Established in 2007 as a celebration of ‘the world’s most popular and accessible instrument’, the annual Adelaide Guitar Festival has become an essential fixture of Adelaide’s abundant music scene, and its artistic director, internationally renowned guitarist Slava Grigoryan, has become a household name for his popularisation of the instrument and the many styles of music that can be performed on it. 

Guitarist Slava Grigoryan and cellist Sharon Grigoryan. Photo © Simon Shiff.

COVID-19 forced the shelving of the 2020 Guitar Festival, and, while this year’s has gone ahead, it has again been affected — the much anticipated concert featuring the Melbourne Guitar Quartet and Andrew Blanch had to be cancelled at the last minute as the performers were unable to enter South Australia. In place of that concert, a variety of Adelaide-based performers were brought together to stage a concert that amounted to a mini festival, offering teasing samples of the full-length concerts the Adelaide Guitar Festival offers. This concert, suitably entitled ‘A Classical Celebration’, comprised five short performances demonstrating the increasingly wide variety of the classical guitar repertoire and the ability of Adelaide’s many fine guitarists. Instant pivoting and innovation are essential to survival in the arts in this virus-wracked world.

The concert opened with a performance by the Adelaide Guitar Festival Orchestra, 54 guitar students, including a bass player, ranging in age from 9 to 84 and conducted here by Lincoln Brady and Andras Tuske. Since 2014, guitarist and teacher Paul Svoboda has directed the classical guitar orchestra component of the week-long Adelaide Guitar Winter School, which has become a feature of Adelaide Guitar Festivals, and the Orchestra’s five light-hearted works were all composed or arranged by Svoboda for this ensemble. The impact of the Festival in inspiring people of all ages to take up the guitar seems evident.

Lecturer in guitar at Adelaide University’s Elder Conservatorium, and one of the country’s finest guitarists, Oliver Fartach-Naini followed with a delightful performance of two works by Adelaide composer Ian Seaborn, both with a strongly Brazilian flavour and a quietly meditative feel. Alain Vãlodze and Mike Bevan, who frequently work as a duo, then presented five pieces that convey the flavours not only of Brazil, but also jazz, flamenco and other musical influences. This was entrancing work, the two coordinating wonderfully, with a shared musical sensibility. Highlights were the Ralph Towner work Icarus and Vãlodze’s own composition Guajira.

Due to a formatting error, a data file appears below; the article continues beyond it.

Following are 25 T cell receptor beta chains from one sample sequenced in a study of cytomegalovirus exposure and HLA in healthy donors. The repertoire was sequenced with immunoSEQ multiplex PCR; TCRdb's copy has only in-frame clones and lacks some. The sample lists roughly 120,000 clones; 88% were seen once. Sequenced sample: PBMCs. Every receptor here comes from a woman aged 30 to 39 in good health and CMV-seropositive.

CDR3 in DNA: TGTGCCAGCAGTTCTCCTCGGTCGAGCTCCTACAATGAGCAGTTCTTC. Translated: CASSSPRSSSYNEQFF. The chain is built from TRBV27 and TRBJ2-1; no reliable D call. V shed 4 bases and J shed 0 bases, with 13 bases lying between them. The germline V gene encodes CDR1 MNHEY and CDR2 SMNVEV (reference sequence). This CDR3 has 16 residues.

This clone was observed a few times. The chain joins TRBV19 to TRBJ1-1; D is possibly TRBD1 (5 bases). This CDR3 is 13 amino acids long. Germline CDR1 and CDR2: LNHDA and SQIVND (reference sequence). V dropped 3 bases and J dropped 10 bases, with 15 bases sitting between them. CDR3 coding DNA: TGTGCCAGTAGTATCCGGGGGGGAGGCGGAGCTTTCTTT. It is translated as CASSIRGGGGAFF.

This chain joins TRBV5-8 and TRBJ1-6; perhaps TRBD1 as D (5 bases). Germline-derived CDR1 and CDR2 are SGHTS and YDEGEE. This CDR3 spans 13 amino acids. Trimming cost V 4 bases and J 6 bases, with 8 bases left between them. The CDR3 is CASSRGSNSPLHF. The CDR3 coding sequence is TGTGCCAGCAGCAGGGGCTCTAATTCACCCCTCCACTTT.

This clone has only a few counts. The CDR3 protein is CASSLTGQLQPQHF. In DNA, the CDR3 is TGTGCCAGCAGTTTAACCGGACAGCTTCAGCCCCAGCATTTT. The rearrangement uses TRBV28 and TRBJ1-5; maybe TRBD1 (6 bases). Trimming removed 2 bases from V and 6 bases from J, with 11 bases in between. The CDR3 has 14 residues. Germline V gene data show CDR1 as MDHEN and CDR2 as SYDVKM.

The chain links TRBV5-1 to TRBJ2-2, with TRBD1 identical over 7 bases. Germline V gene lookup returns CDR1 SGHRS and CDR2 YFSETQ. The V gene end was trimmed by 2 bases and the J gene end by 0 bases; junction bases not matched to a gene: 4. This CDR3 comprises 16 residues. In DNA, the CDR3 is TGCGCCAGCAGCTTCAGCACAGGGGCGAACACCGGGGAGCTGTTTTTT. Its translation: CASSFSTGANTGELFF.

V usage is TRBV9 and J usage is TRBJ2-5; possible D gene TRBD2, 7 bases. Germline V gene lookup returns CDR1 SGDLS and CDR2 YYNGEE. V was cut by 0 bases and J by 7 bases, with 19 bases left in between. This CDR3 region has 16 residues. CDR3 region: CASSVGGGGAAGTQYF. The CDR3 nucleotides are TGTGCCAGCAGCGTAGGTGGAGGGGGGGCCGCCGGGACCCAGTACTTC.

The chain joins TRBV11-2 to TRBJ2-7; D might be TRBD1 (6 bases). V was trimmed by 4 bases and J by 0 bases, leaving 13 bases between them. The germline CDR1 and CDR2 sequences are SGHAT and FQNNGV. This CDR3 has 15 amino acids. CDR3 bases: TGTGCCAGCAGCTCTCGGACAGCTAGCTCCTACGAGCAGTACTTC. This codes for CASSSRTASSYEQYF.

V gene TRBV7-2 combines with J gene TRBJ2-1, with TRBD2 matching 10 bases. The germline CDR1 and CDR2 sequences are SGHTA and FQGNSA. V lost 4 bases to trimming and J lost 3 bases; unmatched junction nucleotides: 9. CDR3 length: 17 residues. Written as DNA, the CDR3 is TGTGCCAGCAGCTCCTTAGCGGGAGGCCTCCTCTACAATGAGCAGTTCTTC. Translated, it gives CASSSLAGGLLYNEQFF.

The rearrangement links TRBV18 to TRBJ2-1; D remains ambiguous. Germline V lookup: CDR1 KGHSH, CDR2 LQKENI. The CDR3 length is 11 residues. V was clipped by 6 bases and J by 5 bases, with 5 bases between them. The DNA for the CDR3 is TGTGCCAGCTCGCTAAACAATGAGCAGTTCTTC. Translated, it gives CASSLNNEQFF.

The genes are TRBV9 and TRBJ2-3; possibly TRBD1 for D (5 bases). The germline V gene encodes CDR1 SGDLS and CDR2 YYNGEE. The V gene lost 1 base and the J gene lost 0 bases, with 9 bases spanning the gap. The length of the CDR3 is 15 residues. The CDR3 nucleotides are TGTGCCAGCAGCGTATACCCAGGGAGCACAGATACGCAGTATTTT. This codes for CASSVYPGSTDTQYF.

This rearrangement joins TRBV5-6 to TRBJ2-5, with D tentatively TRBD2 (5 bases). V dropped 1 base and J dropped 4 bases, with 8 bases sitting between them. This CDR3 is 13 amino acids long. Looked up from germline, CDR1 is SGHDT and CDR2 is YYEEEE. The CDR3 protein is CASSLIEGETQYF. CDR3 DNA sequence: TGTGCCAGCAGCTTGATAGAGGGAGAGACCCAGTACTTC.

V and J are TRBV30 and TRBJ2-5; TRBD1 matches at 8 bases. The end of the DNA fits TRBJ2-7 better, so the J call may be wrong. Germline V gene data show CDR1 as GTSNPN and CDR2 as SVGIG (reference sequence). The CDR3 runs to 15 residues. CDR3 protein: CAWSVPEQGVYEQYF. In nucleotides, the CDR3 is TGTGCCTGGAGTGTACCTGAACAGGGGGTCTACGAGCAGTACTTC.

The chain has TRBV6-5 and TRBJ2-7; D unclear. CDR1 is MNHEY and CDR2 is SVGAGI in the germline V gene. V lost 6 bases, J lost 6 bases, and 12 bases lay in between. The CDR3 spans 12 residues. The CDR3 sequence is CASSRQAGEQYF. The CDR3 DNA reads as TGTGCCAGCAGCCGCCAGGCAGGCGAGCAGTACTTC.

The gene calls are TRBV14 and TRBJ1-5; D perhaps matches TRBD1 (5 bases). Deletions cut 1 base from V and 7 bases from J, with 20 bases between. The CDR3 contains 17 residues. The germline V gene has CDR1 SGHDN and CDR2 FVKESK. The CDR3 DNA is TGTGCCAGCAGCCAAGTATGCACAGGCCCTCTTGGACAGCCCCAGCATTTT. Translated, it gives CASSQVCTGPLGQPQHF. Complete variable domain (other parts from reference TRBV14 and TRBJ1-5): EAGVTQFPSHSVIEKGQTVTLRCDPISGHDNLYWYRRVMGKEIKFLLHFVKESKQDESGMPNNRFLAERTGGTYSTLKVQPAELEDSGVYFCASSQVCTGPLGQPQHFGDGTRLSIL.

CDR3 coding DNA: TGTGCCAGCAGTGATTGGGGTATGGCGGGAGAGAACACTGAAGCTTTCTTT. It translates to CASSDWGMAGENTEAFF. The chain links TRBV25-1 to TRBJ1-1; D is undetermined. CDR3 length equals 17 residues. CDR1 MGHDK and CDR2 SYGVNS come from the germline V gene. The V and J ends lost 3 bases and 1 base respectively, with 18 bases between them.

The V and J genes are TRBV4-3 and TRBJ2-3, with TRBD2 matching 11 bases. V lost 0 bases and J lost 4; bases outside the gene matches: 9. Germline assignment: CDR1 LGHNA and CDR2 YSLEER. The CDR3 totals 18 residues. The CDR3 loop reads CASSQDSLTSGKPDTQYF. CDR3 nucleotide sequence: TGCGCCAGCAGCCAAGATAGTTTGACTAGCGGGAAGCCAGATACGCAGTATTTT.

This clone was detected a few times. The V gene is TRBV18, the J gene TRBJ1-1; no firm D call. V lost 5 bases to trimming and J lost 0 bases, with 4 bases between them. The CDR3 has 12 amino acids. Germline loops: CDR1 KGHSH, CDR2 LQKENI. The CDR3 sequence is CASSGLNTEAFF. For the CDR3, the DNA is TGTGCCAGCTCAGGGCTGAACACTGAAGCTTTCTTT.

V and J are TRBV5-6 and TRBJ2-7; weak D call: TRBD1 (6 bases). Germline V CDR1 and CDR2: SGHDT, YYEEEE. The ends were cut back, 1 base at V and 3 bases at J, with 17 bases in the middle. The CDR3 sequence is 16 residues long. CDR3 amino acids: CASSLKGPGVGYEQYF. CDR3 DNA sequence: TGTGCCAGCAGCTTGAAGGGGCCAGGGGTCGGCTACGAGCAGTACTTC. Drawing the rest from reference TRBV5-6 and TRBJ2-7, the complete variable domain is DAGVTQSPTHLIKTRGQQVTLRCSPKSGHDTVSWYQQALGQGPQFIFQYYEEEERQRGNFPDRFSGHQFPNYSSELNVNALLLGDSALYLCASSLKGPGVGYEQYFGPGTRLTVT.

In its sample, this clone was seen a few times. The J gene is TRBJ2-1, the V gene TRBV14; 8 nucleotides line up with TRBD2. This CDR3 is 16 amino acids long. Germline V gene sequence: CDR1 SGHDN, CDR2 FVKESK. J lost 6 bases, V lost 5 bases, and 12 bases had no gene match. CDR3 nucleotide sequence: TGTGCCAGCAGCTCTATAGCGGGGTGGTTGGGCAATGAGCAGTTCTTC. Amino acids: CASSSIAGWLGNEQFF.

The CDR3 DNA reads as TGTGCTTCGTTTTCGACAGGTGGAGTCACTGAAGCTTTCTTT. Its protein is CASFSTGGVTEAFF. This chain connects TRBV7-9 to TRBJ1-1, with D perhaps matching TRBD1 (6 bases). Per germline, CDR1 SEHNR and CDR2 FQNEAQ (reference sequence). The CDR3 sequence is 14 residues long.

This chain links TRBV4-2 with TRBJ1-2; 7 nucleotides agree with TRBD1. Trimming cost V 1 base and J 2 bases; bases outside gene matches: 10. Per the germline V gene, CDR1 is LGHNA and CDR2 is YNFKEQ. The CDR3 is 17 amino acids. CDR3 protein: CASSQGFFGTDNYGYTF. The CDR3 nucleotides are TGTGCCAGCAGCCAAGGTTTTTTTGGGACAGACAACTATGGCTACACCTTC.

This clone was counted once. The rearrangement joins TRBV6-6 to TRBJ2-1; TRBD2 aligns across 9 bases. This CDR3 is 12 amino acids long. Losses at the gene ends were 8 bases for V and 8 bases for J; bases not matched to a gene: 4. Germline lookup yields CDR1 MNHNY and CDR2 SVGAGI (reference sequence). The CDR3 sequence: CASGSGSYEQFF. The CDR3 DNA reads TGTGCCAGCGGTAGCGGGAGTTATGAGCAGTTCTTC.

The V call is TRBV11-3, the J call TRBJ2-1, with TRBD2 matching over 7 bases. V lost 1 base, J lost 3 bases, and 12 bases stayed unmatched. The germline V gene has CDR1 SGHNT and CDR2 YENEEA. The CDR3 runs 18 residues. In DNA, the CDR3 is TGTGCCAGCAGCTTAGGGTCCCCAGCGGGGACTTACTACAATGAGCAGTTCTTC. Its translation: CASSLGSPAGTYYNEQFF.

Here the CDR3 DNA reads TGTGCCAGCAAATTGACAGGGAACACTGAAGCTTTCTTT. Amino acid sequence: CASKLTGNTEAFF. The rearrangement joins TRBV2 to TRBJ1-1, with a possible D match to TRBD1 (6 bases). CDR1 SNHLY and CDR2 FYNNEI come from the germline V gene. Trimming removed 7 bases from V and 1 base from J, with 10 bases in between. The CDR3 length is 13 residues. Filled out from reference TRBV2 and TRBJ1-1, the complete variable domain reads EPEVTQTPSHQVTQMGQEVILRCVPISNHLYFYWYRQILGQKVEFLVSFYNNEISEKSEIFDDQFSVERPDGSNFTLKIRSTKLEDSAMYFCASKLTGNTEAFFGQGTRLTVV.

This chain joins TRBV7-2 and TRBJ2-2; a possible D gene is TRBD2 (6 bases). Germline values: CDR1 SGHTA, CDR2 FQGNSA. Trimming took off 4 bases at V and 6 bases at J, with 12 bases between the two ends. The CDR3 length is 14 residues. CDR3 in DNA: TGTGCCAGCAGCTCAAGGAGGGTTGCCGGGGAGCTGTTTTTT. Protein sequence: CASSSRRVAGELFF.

Irish guitarist, composer and luthier Manus Noble gave us three exquisite pieces that demonstrated his capacity for arrangement and innovative playing techniques. Beginning with Sakura: Theme and Variations by Yuquijiro Yocoh, Noble captured the sound of the Japanese koto in a hypnotically beautiful arrangement that blends the grace of Japanese music with the character of classical and flamenco styles and techniques of rapid fingering. Noble’s second work was Scottish composer Neil Gow’s Lament for the Death of his Second Wife, a work which evokes traditional Scottish folk tunes, and his third was Gary Ryan’s Railroad – Scenes from the Wild West, which conveys the flavour of American country guitar, thus epitomising three different musical cultures in one short program. 

The final element of the concert was a performance by the Festival’s artistic director, Slava Grigoryan himself, with his wife, cellist Sharon Grigoryan. They have made the guitar-cello duo a feature of their work and thus brought to light a range of compositions either written for or arranged for that combination of instruments. Their all-too-brief performance included Mark Summer’s Julie-O arranged by Grigoryan and suggesting a happy conversation between two voices, Mário João Laginha’s Tanto Espaço and the third movement of Jaime Zenamon’s suite Reflexões. Sharon Grigoryan’s gorgeous cello playing blended perfectly with Slava’s accomplished guitar. Inviting Manus Noble back to the stage, they then gave us an encore, the mellifluous Ave Maria by Astor Piazzolla, with Slava Grigoryan’s skills as an arranger coming to the fore. Each of the mini recitals in this concert offered a seductive taste of the music that might be heard in a full recital, leaving the audience wanting more.

The Adelaide Guitar Festival incorporates the Adelaide International Classical Guitar Competition, and this has also been moved to an online format due to travel restrictions. Competition videos are to be posted online from 20 July.